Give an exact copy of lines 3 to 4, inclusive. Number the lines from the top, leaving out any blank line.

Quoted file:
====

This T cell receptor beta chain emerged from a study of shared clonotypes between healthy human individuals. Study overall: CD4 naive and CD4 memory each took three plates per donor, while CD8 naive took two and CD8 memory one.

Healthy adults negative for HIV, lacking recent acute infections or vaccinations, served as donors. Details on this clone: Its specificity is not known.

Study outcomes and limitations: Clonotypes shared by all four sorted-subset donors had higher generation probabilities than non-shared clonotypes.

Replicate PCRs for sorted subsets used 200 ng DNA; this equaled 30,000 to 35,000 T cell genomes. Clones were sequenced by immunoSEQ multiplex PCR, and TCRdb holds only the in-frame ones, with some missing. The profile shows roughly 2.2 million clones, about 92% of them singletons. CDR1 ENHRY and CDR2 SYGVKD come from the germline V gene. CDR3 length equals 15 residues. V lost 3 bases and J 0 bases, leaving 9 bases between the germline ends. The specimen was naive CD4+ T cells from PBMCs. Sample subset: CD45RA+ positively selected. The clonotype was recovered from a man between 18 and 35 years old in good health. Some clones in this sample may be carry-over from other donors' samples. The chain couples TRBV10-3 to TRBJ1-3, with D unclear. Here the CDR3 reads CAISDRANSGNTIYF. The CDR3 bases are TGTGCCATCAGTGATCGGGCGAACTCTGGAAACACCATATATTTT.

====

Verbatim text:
Study outcomes and limitations: Clonotypes shared by all four sorted-subset donors had higher generation probabilities than non-shared clonotypes.

Replicate PCRs for sorted subsets used 200 ng DNA; this equaled 30,000 to 35,000 T cell genomes. Clones were sequenced by immunoSEQ multiplex PCR, and TCRdb holds only the in-frame ones, with some missing. The profile shows roughly 2.2 million clones, about 92% of them singletons. CDR1 ENHRY and CDR2 SYGVKD come from the germline V gene. CDR3 length equals 15 residues. V lost 3 bases and J 0 bases, leaving 9 bases between the germline ends. The specimen was naive CD4+ T cells from PBMCs. Sample subset: CD45RA+ positively selected. The clonotype was recovered from a man between 18 and 35 years old in good health. Some clones in this sample may be carry-over from other donors' samples. The chain couples TRBV10-3 to TRBJ1-3, with D unclear. Here the CDR3 reads CAISDRANSGNTIYF. The CDR3 bases are TGTGCCATCAGTGATCGGGCGAACTCTGGAAACACCATATATTTT.